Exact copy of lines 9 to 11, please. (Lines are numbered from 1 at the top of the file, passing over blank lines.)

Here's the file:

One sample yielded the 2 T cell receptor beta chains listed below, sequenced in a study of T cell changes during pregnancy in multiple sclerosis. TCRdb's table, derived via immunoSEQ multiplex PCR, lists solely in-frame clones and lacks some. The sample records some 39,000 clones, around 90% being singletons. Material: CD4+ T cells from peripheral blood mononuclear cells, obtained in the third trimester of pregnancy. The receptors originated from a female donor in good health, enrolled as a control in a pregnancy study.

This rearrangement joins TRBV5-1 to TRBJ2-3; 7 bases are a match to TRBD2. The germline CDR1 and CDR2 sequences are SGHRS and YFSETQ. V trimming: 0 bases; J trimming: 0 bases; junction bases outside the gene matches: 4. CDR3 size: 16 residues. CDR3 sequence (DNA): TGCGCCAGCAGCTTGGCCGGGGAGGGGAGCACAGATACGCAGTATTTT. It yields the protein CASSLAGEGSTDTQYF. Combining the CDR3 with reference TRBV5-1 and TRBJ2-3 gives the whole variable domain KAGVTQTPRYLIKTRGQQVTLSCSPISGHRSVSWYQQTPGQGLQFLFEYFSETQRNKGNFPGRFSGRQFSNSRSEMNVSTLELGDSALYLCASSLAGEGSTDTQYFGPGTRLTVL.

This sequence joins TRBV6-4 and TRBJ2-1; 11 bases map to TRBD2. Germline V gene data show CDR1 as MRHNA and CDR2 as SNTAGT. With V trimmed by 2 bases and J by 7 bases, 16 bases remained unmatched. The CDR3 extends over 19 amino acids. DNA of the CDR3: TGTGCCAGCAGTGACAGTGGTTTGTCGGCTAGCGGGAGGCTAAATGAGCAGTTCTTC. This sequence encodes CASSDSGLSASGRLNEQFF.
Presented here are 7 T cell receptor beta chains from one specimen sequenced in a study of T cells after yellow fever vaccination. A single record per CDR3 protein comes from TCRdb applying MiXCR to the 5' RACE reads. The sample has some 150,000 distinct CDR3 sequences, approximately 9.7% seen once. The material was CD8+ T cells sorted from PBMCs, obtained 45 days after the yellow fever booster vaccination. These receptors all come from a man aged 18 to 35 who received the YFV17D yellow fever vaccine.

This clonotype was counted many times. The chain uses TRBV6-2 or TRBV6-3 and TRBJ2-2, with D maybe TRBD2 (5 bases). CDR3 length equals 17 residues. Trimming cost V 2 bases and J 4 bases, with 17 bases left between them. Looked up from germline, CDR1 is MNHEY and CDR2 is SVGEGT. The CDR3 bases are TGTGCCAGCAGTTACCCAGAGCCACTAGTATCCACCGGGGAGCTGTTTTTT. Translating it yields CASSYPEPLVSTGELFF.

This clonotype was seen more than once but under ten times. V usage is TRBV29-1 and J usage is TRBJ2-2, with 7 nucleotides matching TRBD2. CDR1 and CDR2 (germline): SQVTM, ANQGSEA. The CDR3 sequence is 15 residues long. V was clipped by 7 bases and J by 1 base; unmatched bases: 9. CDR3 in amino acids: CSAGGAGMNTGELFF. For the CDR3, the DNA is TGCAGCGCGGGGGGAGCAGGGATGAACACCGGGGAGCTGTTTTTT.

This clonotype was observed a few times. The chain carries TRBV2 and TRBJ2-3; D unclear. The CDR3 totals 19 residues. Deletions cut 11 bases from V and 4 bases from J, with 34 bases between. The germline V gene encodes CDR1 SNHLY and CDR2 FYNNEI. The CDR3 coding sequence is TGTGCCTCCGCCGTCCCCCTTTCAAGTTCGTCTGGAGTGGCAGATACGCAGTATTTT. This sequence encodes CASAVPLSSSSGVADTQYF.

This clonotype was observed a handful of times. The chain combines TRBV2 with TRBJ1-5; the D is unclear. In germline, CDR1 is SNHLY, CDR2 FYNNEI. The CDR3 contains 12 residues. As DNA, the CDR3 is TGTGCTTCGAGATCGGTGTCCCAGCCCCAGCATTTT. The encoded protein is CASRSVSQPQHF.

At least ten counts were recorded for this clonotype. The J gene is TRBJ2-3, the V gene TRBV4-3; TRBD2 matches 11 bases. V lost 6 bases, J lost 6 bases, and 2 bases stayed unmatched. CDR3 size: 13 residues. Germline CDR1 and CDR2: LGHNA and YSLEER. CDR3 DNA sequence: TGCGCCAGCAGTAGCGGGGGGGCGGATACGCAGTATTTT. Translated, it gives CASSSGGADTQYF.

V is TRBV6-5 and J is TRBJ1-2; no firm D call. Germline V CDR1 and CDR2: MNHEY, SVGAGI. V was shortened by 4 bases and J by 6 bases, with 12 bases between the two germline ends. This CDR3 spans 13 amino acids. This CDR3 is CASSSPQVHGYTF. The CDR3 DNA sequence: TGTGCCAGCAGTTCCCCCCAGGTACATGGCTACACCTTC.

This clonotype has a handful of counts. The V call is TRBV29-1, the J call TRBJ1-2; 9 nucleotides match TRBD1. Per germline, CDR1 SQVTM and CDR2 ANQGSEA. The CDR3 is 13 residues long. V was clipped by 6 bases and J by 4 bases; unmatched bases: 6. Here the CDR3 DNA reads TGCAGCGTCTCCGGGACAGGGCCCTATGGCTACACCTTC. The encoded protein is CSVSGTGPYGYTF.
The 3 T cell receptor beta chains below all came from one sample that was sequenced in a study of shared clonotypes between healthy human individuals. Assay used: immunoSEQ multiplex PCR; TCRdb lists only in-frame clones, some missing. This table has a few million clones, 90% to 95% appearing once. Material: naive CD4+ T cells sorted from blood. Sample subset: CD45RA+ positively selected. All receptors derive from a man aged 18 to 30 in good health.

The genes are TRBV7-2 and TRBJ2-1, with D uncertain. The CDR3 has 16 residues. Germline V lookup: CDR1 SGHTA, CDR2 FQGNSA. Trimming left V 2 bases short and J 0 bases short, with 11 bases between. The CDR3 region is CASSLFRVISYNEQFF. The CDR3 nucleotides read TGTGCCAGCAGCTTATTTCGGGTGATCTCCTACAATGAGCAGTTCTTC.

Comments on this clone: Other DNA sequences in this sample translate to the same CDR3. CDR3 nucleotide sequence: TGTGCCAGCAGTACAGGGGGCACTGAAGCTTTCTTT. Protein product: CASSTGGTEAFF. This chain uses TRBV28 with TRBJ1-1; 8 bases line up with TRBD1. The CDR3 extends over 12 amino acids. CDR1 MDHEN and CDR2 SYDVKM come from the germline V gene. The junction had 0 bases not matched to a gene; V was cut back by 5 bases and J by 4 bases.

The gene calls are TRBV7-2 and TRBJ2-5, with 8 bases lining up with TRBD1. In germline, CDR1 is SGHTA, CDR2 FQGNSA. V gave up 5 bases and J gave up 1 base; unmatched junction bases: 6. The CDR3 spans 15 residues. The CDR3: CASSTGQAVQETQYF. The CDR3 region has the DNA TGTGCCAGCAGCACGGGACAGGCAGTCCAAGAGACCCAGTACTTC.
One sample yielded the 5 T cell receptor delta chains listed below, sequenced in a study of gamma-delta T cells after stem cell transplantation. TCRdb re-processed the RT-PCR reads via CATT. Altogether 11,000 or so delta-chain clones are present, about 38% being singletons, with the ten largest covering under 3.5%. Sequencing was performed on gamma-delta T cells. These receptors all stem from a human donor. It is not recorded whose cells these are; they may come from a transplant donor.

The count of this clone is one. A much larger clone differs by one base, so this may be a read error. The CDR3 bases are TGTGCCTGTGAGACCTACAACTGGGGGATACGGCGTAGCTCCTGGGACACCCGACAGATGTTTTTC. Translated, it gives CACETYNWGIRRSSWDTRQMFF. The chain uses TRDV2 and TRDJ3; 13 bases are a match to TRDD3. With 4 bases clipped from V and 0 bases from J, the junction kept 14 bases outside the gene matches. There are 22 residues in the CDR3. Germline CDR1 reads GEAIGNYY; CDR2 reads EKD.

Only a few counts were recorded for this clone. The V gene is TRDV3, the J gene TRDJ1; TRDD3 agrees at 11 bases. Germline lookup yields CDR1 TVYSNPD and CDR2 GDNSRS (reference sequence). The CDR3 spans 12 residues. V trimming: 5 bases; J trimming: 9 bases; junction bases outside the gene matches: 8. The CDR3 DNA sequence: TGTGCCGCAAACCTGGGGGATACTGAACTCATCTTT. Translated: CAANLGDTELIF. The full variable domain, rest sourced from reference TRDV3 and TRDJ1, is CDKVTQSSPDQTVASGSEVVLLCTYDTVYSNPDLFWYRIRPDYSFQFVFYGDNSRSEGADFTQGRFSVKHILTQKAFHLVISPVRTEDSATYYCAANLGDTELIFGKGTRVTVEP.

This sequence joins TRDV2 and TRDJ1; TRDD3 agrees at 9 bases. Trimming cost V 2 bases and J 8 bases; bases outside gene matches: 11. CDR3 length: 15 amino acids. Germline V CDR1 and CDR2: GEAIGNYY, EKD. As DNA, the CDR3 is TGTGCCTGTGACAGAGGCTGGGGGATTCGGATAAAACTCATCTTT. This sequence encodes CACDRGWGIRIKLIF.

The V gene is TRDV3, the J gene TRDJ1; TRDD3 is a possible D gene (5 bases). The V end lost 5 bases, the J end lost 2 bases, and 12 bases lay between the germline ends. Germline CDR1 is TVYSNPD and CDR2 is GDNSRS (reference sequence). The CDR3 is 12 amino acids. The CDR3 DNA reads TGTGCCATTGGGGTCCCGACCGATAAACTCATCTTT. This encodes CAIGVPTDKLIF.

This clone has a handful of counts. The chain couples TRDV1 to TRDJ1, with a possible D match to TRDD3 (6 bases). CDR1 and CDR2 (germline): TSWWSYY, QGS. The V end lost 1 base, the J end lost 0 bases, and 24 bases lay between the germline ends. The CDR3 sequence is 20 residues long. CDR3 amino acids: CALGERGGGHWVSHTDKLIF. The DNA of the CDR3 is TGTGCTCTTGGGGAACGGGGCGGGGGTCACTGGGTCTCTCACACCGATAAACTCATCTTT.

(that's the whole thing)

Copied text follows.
At least ten counts were recorded for this clonotype. The J gene is TRBJ2-3, the V gene TRBV4-3; TRBD2 matches 11 bases. V lost 6 bases, J lost 6 bases, and 2 bases stayed unmatched. CDR3 size: 13 residues. Germline CDR1 and CDR2: LGHNA and YSLEER. CDR3 DNA sequence: TGCGCCAGCAGTAGCGGGGGGGCGGATACGCAGTATTTT. Translated, it gives CASSSGGADTQYF.

V is TRBV6-5 and J is TRBJ1-2; no firm D call. Germline V CDR1 and CDR2: MNHEY, SVGAGI. V was shortened by 4 bases and J by 6 bases, with 12 bases between the two germline ends. This CDR3 spans 13 amino acids. This CDR3 is CASSSPQVHGYTF. The CDR3 DNA sequence: TGTGCCAGCAGTTCCCCCCAGGTACATGGCTACACCTTC.

This clonotype has a handful of counts. The V call is TRBV29-1, the J call TRBJ1-2; 9 nucleotides match TRBD1. Per germline, CDR1 SQVTM and CDR2 ANQGSEA. The CDR3 is 13 residues long. V was clipped by 6 bases and J by 4 bases; unmatched bases: 6. Here the CDR3 DNA reads TGCAGCGTCTCCGGGACAGGGCCCTATGGCTACACCTTC. The encoded protein is CSVSGTGPYGYTF.